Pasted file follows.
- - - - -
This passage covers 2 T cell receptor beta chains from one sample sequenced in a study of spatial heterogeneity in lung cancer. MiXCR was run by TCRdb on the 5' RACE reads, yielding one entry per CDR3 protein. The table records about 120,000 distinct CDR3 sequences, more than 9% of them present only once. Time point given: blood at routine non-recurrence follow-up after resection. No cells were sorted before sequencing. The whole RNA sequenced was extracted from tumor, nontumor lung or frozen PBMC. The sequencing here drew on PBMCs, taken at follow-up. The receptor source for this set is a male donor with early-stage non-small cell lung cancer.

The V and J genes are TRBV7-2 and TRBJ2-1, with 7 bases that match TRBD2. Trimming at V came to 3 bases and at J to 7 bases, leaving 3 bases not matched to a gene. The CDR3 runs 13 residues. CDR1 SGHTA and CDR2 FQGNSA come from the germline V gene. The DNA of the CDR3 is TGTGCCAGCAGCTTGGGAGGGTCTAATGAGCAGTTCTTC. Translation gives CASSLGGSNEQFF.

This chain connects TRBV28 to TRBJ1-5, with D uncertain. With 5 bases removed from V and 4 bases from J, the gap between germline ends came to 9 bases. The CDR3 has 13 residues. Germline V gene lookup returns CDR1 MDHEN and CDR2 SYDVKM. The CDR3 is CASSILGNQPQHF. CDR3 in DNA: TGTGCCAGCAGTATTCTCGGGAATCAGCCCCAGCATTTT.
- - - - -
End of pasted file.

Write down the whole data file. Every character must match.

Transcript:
This passage covers 2 T cell receptor beta chains from one sample sequenced in a study of spatial heterogeneity in lung cancer. MiXCR was run by TCRdb on the 5' RACE reads, yielding one entry per CDR3 protein. The table records about 120,000 distinct CDR3 sequences, more than 9% of them present only once. Time point given: blood at routine non-recurrence follow-up after resection. No cells were sorted before sequencing. The whole RNA sequenced was extracted from tumor, nontumor lung or frozen PBMC. The sequencing here drew on PBMCs, taken at follow-up. The receptor source for this set is a male donor with early-stage non-small cell lung cancer.

The V and J genes are TRBV7-2 and TRBJ2-1, with 7 bases that match TRBD2. Trimming at V came to 3 bases and at J to 7 bases, leaving 3 bases not matched to a gene. The CDR3 runs 13 residues. CDR1 SGHTA and CDR2 FQGNSA come from the germline V gene. The DNA of the CDR3 is TGTGCCAGCAGCTTGGGAGGGTCTAATGAGCAGTTCTTC. Translation gives CASSLGGSNEQFF.

This chain connects TRBV28 to TRBJ1-5, with D uncertain. With 5 bases removed from V and 4 bases from J, the gap between germline ends came to 9 bases. The CDR3 has 13 residues. Germline V gene lookup returns CDR1 MDHEN and CDR2 SYDVKM. The CDR3 is CASSILGNQPQHF. CDR3 in DNA: TGTGCCAGCAGTATTCTCGGGAATCAGCCCCAGCATTTT.